New York-based gaming convention Play NYC 2021 has come and gone, but we're not done with this Playcrafting event just yet! It is once again time for The Best of Play NYC!
Play NYC is a dedicated gaming convention held in Manhattan on an annual basis that typically features a large number of indie games for players to enjoy. It's difficult to come home from the show without a few favorites in mind; as always, we've picked out some of our favorites. Here is the best of Play NYC 2021!
Japanese game shows are a boatload of fun and Batsu is no different - especially when it comes to penalty games. Originally a live-action show in NYC, the pandemic pretty much caused the whole thing to shut down and an alternative was sought out, ultimately resulting in a card game sharing the same name.
Enter Batsu, a card game put together by Giant Fox Studios. The first half of the game involves drawing a card and playing a game of charades, acting out whatever happens to be on your card. I've tried it myself and it's a fair amount of fun.
What's not so fun, however, is what happens if you fail: You have to play a nasty penalty game. If your acting skills aren't quite up to par, you'll find yourself acting out an embarrassing scenario as punishment for failing to wow the crowd. It's simple, elegant, and a surefire way to have a boatload of fun at parties. You can buy Batsu right now if you'd like to try it out.
Twin-stick shooters started growing in popularity with arcade games like Robotron 2084. Since then, we've seen a handful of new games launch in the genre every now and again - but Scrap Bringer may very well be the first twin-stick puncher I've ever seen.
Controls for this game are fairly simple: The left analog stick controls movement, and the right analog stick will cause your character to punch in whichever direction you push. Unfortunately for you, that's about the only easy thing in the game; the enemies in Scrap Bringer are seriously challenging.
Adding a novel twist to an existing genre isn't easy, but PseudoZap managed to pull it off. (It doesn't hurt that it has a gorgeous aesthetic, too.) There's no release date for this game just yet, but you can add Scrap Bringer to your wishlist on Steam.
Seed of Agony might look fairly plain at first glance, but there's so much more to this upcoming game from Autonomic Interactive. I got to play this firsthand at Play NYC 2021, and I was mildly intrigued by a handwritten sign placed on the booth by the developer.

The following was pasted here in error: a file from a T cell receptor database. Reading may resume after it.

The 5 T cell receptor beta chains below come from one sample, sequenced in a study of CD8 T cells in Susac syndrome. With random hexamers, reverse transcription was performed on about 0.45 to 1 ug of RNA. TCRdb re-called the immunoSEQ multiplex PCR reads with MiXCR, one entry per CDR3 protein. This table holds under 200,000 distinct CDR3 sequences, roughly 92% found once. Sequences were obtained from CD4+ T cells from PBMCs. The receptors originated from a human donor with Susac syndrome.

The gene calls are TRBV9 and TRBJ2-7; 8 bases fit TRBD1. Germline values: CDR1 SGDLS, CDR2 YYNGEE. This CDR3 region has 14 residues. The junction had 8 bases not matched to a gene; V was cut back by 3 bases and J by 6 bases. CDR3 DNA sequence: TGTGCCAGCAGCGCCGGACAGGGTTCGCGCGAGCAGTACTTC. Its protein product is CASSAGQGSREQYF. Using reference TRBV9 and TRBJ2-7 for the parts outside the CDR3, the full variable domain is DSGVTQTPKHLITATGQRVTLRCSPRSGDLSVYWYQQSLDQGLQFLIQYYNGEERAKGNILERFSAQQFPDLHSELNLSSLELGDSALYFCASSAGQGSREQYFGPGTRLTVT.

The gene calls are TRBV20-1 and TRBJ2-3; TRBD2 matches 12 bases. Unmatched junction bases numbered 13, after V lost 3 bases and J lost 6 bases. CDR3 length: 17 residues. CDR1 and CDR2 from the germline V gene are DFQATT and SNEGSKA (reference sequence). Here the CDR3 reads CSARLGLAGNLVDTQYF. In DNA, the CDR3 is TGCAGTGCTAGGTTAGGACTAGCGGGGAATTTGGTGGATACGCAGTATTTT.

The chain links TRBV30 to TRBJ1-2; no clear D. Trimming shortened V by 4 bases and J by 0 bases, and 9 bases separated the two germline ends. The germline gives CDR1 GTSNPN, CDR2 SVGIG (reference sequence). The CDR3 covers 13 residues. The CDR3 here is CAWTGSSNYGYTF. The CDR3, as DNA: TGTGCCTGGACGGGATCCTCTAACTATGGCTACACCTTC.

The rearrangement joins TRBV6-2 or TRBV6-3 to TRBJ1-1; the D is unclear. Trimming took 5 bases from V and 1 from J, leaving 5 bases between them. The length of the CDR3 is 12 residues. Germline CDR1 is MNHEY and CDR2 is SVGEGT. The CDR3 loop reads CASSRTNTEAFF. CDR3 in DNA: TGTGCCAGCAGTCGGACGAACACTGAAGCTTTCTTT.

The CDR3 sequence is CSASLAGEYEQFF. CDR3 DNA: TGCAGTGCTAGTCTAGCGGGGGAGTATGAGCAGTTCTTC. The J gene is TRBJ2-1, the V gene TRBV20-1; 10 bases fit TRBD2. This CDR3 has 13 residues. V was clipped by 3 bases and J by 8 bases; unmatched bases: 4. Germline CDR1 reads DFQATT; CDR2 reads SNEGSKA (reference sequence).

How could I not indeed - I was visibly excited to try this out. You've been tasked with conquering as many worlds as you can with demonic creatures. You'll start off by sending a lone soldier down to a planet in order to soften up its defenses or complete a specific mission. Once that's done, you can start spreading all sorts of spooky demon buildings and creatures all over, claiming yet another world for the forces of darkness.
Seed of Agony is, in a sense, an evil Starbound with everything that entails: finding gear, powering up your character(s), and colonizing worlds (albeit in a very different fashion). There's no release date for this game just yet, but you should keep an eye on its official website for updates.
by Sam Eng
Sam Eng's Skate Story is a little difficult to describe. At first glance, it seems like a competently built skateboarding game where you can zip around 3D levels and perform all sorts of tricks. That's just the surface of what makes this game special, though. After all, you're rolling your skateboard through Hell (or something like it).
Naturally, this dark realm is populated by all sorts of strange creatures who are all too happy to kill you. You're not going to whip out an uzi and gun them down, though; instead, you'll beat these bosses through the power of skateboarding. This is where I will once again repeat my favorite personal story from the game: I fought the moon by doing an ollie over flaming bull horns, blew it up, and then ate the moon.
Skate Story certainly has me intrigued - especially because this game is shrouded in mystery. You can keep up with its development on Twitter.
Finally, we have Slumber Squad - an innovative couch co-op game created by Gumboot and one of the five Play NYC 2021 Graffiti Games that were showcased this year.
Everyone will, at some point in their lives, have a moment where they say to themselves, "Why didn't I think of that?" Slumber Squad was one such moment for me, largely because it executes a concept that is very familiar to anyone who has ever huddled up around a television with an N64.
In Slumber Squad, you're having a slumber party, and you're excited to try out the latest game. Unfortunately, your mom, little brother, and cat just love to get in your way or stand in front of the television. Herein lies the challenge: The game within a game is an endless runner that kills you if you get caught by the scrolling screen, but your in-game player character will have to drop the controller in order to remove an obstacle.
Slumber Squad is a well-executed concept that is absolutely deserving of a full commercial release with more levels and more challenges. I sincerely hope that Gumboot decides to do more with this project - I'd love to buy it and play it.
And that's it for The Best of Play NYC 2021! I had the wonderful opportunity to play dozens of upcoming indie video games and tabletop games and the show is a blast every year.
Each and every one of the games we've showcased today has a little something special that made them stand out among the rest. Some are launching soon, others are far away, and some of these projects may never see a public or commercial release. However these games turn out, one thing is certain: New York's indie devs have some serious creative chops.